After relaxing at the hotel, we hopped in a cab to Palermo. We ate at the famous steakhouse Don Julio which served complementary champagne to make the twenty minute wait breeze by. Once seated I ordered the typical Asado which was very tasty.

After dinner we walked over to the bar area of Palermo. Unfortunately it was quite quiet most likely because it was Easter Sunday.

The next day we headed to Uruguay but on the way back we had a couple of hours to see some more of the city.

La Boca

This neighborhood has a strong Italian culture due to the original settlers from Genoa. It even succeeded from the country in 1882 for a brief period. Now it houses the Boca Juniors football club and stadium and welcomes tourists with its colorful buildings.

We started our visit with a lunch at Il Matterello Ristorante a well ranked restaurant with authentic Italian pastas.

The area was pretty rough with plenty of graffiti on walls and strays roaming the streets. We walked by the stadium to the Caminito the main tourist attraction. This small street is flanked with brightly colored buildings, restaurants and provocative tango dancers that will pose for a picture for a tip.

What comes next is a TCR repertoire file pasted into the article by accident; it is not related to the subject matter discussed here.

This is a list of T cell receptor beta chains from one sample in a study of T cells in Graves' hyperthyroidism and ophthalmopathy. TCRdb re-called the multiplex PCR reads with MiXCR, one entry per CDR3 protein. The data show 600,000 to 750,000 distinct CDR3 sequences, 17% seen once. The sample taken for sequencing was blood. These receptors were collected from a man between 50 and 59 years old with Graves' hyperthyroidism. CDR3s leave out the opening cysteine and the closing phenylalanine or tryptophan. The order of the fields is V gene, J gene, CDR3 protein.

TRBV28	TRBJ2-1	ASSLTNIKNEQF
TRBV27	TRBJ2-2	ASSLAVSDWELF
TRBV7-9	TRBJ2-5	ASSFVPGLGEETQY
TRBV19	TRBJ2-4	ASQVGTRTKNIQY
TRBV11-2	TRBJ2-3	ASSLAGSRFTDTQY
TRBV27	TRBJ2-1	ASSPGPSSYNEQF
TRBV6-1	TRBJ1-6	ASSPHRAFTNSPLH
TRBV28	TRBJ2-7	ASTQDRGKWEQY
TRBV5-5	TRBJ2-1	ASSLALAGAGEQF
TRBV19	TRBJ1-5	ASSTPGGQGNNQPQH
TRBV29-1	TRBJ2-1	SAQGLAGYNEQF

We were tempted to walk over the bridge to cross into the ‘do not enter’ areas surrounding the police patrolled streets, but decided against it.

Later that day we caught our flight to Mendoza to explore the wine country.

Buenos Aires turned out to be everything I expected from a major capital city and more. Maintaining its charming cultural roots, the vibrant city was loud but humble and relaxed. I can’t wait to visit again!

From/live in Buenos Aires? What sites should I put on my list for the next visit? Comment below!

David De Clercq

About David De Clercq

Founder and writer at World-Adventurer.com, David is on a mission to travel to every country in the world and has less than 10 countries left! He loves new adventures, unique cultures, historic landmarks, and luxurious hotels. Follow along as David shares a journey of a lifetime!